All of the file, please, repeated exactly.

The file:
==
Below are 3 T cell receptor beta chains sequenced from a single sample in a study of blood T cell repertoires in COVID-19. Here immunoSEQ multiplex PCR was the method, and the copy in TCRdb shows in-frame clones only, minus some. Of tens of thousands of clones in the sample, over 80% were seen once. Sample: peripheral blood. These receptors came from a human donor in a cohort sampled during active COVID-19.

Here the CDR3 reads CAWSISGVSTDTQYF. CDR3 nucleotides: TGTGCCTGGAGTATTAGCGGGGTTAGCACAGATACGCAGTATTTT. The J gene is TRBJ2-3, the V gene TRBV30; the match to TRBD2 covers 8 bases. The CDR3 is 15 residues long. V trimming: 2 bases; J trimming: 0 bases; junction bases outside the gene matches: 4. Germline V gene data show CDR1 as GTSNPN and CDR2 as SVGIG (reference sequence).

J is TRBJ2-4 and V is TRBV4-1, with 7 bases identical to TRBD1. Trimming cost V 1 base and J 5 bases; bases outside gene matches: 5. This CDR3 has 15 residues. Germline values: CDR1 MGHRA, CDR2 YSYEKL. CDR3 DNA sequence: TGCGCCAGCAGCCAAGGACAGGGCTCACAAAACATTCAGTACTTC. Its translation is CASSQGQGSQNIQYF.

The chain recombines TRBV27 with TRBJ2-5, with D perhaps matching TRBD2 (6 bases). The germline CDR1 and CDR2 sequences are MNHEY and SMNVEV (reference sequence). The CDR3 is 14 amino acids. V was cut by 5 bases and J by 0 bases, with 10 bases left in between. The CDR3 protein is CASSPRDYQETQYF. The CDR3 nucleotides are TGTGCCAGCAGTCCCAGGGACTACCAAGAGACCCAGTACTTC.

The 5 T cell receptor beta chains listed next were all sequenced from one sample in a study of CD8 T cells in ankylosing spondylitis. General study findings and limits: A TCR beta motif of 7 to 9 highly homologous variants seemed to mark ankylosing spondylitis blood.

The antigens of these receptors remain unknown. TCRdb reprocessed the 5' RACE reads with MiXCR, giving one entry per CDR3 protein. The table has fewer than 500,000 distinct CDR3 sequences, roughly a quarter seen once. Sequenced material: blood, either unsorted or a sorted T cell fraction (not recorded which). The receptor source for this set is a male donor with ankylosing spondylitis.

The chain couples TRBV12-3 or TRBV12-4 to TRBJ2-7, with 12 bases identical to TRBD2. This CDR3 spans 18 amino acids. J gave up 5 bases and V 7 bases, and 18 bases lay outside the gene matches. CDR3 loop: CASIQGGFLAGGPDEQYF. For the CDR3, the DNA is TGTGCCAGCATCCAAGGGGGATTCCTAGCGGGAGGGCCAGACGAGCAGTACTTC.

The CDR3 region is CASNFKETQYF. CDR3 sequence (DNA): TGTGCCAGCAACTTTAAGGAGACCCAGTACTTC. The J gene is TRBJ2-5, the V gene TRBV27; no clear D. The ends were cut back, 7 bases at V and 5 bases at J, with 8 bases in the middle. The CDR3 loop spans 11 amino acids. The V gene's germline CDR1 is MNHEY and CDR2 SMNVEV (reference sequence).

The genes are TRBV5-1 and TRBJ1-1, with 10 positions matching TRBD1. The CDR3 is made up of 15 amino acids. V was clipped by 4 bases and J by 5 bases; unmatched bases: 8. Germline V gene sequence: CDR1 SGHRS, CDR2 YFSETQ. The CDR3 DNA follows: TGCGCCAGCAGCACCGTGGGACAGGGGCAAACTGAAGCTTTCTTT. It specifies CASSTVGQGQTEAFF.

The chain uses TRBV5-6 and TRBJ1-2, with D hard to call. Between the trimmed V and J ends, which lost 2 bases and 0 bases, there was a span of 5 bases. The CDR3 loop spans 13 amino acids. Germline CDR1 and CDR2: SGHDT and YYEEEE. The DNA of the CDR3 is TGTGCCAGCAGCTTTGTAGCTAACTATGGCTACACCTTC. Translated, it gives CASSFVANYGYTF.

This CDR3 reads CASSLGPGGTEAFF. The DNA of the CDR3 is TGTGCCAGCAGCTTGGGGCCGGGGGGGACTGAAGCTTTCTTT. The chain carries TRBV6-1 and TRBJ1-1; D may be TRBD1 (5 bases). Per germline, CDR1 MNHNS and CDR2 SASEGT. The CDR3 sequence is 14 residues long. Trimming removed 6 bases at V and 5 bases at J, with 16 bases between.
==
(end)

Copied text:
Below are 3 T cell receptor beta chains sequenced from a single sample in a study of blood T cell repertoires in COVID-19. Here immunoSEQ multiplex PCR was the method, and the copy in TCRdb shows in-frame clones only, minus some. Of tens of thousands of clones in the sample, over 80% were seen once. Sample: peripheral blood. These receptors came from a human donor in a cohort sampled during active COVID-19.

Here the CDR3 reads CAWSISGVSTDTQYF. CDR3 nucleotides: TGTGCCTGGAGTATTAGCGGGGTTAGCACAGATACGCAGTATTTT. The J gene is TRBJ2-3, the V gene TRBV30; the match to TRBD2 covers 8 bases. The CDR3 is 15 residues long. V trimming: 2 bases; J trimming: 0 bases; junction bases outside the gene matches: 4. Germline V gene data show CDR1 as GTSNPN and CDR2 as SVGIG (reference sequence).

J is TRBJ2-4 and V is TRBV4-1, with 7 bases identical to TRBD1. Trimming cost V 1 base and J 5 bases; bases outside gene matches: 5. This CDR3 has 15 residues. Germline values: CDR1 MGHRA, CDR2 YSYEKL. CDR3 DNA sequence: TGCGCCAGCAGCCAAGGACAGGGCTCACAAAACATTCAGTACTTC. Its translation is CASSQGQGSQNIQYF.

The chain recombines TRBV27 with TRBJ2-5, with D perhaps matching TRBD2 (6 bases). The germline CDR1 and CDR2 sequences are MNHEY and SMNVEV (reference sequence). The CDR3 is 14 amino acids. V was cut by 5 bases and J by 0 bases, with 10 bases left in between. The CDR3 protein is CASSPRDYQETQYF. The CDR3 nucleotides are TGTGCCAGCAGTCCCAGGGACTACCAAGAGACCCAGTACTTC.

The 5 T cell receptor beta chains listed next were all sequenced from one sample in a study of CD8 T cells in ankylosing spondylitis. General study findings and limits: A TCR beta motif of 7 to 9 highly homologous variants seemed to mark ankylosing spondylitis blood.

The antigens of these receptors remain unknown. TCRdb reprocessed the 5' RACE reads with MiXCR, giving one entry per CDR3 protein. The table has fewer than 500,000 distinct CDR3 sequences, roughly a quarter seen once. Sequenced material: blood, either unsorted or a sorted T cell fraction (not recorded which). The receptor source for this set is a male donor with ankylosing spondylitis.

The chain couples TRBV12-3 or TRBV12-4 to TRBJ2-7, with 12 bases identical to TRBD2. This CDR3 spans 18 amino acids. J gave up 5 bases and V 7 bases, and 18 bases lay outside the gene matches. CDR3 loop: CASIQGGFLAGGPDEQYF. For the CDR3, the DNA is TGTGCCAGCATCCAAGGGGGATTCCTAGCGGGAGGGCCAGACGAGCAGTACTTC.

The CDR3 region is CASNFKETQYF. CDR3 sequence (DNA): TGTGCCAGCAACTTTAAGGAGACCCAGTACTTC. The J gene is TRBJ2-5, the V gene TRBV27; no clear D. The ends were cut back, 7 bases at V and 5 bases at J, with 8 bases in the middle. The CDR3 loop spans 11 amino acids. The V gene's germline CDR1 is MNHEY and CDR2 SMNVEV (reference sequence).

The genes are TRBV5-1 and TRBJ1-1, with 10 positions matching TRBD1. The CDR3 is made up of 15 amino acids. V was clipped by 4 bases and J by 5 bases; unmatched bases: 8. Germline V gene sequence: CDR1 SGHRS, CDR2 YFSETQ. The CDR3 DNA follows: TGCGCCAGCAGCACCGTGGGACAGGGGCAAACTGAAGCTTTCTTT. It specifies CASSTVGQGQTEAFF.

The chain uses TRBV5-6 and TRBJ1-2, with D hard to call. Between the trimmed V and J ends, which lost 2 bases and 0 bases, there was a span of 5 bases. The CDR3 loop spans 13 amino acids. Germline CDR1 and CDR2: SGHDT and YYEEEE. The DNA of the CDR3 is TGTGCCAGCAGCTTTGTAGCTAACTATGGCTACACCTTC. Translated, it gives CASSFVANYGYTF.

This CDR3 reads CASSLGPGGTEAFF. The DNA of the CDR3 is TGTGCCAGCAGCTTGGGGCCGGGGGGGACTGAAGCTTTCTTT. The chain carries TRBV6-1 and TRBJ1-1; D may be TRBD1 (5 bases). Per germline, CDR1 MNHNS and CDR2 SASEGT. The CDR3 sequence is 14 residues long. Trimming removed 6 bases at V and 5 bases at J, with 16 bases between.